World Heritage Glaciers: climate sentinels

UNESCO report 2022
© Sarah Del Ben - Aster - Fondation UGA

Without a drastic and immediate reduction in greenhouse gases, about 30% of glaciers recognized as World Heritage sites will disappear by 2050 and 50% by 2100 announced the latest UNESCO and IUCN report “World Heritage glaciers: sentinels of climate change” published on November 3, 2022. A few days before the COP27, this reports highlights also the importance of international research on endangered glaciers such as the preservation of ice cores as undertaken by the Ice Memory Foundation.

UNESCO report

Glaciers provide essential resources for life on Earth on which half of Humanity depends. Major witnesses of history, their disappearance is also an irremediable loss for climate and environmental sciences. Emblematic markers of upheavals, they allow us in the short term, today, to quantify and characterize phenomena and are essential for developing effective adaptation responses. We all remember for example the collapse of Marmolada glacier this summer in Italy. Fabulous archives on borrowed time, which gradually deliver the climatic and environmental history of our planet to us, glaciers are treasures whose data is essential to preserve.

Facing this acceleration, the Ice Memory Foundation, alongside its 7 founders*, is relentlessly pursuing its mission. Endorsed by UNESCO since 2017, and after 6 drilling and conservation operations of ice cores on 3 continents, we are still learning and improving our protocols, our ways of working together, our systems, our logistics to urgently protect the data contained in the ice. We keep federating ice cores community and civil society. All these subjects were central during the 3rd International Ice Memory Workshop which brought together scientists from more than 10 countries on October 9, 2022, following the IPICS conference in Crans-Montana, Switzerland.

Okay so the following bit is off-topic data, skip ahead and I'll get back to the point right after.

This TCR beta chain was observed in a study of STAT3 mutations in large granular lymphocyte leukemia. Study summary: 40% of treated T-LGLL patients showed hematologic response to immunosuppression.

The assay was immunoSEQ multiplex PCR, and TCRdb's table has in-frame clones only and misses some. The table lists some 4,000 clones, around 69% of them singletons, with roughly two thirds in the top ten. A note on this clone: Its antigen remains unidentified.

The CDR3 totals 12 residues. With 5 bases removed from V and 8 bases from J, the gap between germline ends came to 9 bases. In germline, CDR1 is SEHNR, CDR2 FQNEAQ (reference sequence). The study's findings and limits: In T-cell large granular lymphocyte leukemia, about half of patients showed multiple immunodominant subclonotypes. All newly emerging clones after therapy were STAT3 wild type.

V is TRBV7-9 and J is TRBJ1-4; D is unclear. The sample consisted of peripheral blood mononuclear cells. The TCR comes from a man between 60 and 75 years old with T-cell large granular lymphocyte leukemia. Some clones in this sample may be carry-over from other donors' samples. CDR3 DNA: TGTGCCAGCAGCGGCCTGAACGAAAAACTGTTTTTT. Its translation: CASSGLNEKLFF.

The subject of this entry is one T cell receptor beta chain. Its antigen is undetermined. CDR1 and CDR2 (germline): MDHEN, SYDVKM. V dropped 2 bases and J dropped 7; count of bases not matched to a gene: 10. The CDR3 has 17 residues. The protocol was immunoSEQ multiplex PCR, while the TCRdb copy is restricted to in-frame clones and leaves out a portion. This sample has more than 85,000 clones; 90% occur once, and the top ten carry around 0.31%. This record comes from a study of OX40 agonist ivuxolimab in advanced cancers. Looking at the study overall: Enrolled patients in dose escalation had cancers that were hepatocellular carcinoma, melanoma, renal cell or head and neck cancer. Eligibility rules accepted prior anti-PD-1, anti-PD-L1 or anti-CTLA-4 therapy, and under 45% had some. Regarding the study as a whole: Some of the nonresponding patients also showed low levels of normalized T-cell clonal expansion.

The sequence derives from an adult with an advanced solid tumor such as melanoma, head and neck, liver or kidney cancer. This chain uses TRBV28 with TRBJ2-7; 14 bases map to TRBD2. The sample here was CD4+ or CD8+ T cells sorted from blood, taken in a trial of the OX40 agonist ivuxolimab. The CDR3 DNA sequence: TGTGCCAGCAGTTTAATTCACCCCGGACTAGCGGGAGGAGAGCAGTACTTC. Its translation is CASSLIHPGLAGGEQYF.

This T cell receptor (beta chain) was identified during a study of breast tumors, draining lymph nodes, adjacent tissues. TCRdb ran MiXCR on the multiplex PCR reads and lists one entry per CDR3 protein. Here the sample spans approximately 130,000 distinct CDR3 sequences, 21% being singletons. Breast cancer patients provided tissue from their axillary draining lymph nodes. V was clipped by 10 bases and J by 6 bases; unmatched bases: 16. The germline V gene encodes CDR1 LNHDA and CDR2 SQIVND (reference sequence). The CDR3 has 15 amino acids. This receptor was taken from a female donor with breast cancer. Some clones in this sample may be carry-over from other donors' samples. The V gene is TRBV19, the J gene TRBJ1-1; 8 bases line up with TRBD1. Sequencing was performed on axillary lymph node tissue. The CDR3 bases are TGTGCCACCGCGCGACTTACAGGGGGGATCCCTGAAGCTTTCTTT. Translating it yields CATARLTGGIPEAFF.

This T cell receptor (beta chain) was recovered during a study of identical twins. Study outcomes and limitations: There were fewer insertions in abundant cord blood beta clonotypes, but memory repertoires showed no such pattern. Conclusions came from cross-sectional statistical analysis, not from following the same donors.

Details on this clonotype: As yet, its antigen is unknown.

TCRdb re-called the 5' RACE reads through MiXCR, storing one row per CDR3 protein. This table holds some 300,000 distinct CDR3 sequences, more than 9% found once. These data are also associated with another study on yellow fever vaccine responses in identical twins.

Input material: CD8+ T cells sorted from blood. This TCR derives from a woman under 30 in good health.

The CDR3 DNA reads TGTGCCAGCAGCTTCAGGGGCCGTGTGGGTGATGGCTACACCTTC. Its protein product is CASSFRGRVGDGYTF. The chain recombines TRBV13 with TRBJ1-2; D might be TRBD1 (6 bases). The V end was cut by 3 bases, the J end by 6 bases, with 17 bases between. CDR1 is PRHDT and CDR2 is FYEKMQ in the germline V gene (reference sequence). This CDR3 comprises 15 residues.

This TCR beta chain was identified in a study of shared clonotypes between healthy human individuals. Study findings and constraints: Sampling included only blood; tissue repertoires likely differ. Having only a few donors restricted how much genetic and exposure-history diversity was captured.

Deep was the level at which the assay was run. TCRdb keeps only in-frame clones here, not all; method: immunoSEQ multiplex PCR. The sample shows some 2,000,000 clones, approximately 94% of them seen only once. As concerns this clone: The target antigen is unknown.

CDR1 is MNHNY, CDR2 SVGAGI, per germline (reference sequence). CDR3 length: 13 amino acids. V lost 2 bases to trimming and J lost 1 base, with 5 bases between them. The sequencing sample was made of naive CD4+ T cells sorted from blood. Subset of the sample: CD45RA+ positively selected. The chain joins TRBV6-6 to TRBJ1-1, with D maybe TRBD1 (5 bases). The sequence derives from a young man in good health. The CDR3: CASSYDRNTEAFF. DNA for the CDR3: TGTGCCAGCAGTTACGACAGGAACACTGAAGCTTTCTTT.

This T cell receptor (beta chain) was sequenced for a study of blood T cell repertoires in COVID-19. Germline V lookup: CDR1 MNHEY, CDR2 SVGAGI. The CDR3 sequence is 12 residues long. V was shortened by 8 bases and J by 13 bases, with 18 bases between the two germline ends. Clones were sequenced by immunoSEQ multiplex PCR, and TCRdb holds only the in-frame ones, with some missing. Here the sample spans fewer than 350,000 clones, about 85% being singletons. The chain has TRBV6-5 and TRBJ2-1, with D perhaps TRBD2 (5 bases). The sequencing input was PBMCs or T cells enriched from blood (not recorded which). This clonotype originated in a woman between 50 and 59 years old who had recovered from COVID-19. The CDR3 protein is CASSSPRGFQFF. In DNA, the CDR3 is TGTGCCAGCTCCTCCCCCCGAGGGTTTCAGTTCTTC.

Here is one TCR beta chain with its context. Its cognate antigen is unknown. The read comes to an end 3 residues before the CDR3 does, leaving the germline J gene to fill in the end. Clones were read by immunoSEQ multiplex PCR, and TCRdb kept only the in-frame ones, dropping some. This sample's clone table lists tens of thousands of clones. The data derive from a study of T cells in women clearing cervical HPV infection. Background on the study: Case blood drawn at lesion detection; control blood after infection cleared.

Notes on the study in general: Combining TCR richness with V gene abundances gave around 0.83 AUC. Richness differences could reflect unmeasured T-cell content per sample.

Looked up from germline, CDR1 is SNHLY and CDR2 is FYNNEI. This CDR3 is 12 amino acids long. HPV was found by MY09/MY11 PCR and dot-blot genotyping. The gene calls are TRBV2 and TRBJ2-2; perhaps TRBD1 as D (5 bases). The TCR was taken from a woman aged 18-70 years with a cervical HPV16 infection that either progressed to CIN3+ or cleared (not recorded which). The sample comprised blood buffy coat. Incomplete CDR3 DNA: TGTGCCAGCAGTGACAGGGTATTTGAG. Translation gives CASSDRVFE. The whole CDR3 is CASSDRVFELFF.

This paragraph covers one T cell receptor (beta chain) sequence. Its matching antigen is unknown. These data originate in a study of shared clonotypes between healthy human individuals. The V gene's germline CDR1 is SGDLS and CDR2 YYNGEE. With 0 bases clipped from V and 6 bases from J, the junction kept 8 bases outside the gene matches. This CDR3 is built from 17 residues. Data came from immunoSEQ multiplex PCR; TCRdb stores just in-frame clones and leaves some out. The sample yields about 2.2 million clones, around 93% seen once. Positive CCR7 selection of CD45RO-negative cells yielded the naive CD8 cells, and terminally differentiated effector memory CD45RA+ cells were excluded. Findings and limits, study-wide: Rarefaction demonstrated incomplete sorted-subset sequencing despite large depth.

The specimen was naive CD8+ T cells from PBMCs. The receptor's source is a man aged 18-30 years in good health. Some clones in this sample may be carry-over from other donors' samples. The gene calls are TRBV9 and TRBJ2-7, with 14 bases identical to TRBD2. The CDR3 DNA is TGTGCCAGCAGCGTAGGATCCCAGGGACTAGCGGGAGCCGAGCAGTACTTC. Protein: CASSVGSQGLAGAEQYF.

But the urgency is also to federate and to convince our Nations of the irremediable loss that this represents for the knowledge and for the future generations. It is urgent to convince them of the necessity to contribute to these archives.

Despite the imminent disappearance that threatens the last northern glacier of the Kilimanjaro, the Ice Memory drilling mission planned for this summer in Tanzania has been suspended. This international mission, which could not take place for administrative reasons, was full of disappointment, but also rich in lessons. It reminds us how much we must sustain our efforts, conviction and even pedagogy so that as many countries as possible are tackling these issues head-on.
The Ice Memory Foundation and its 7 founders are all extremely grateful to you for your commitment to us, day after day.

Read the UNESCO - IUCN report

Updated on  July 27, 2023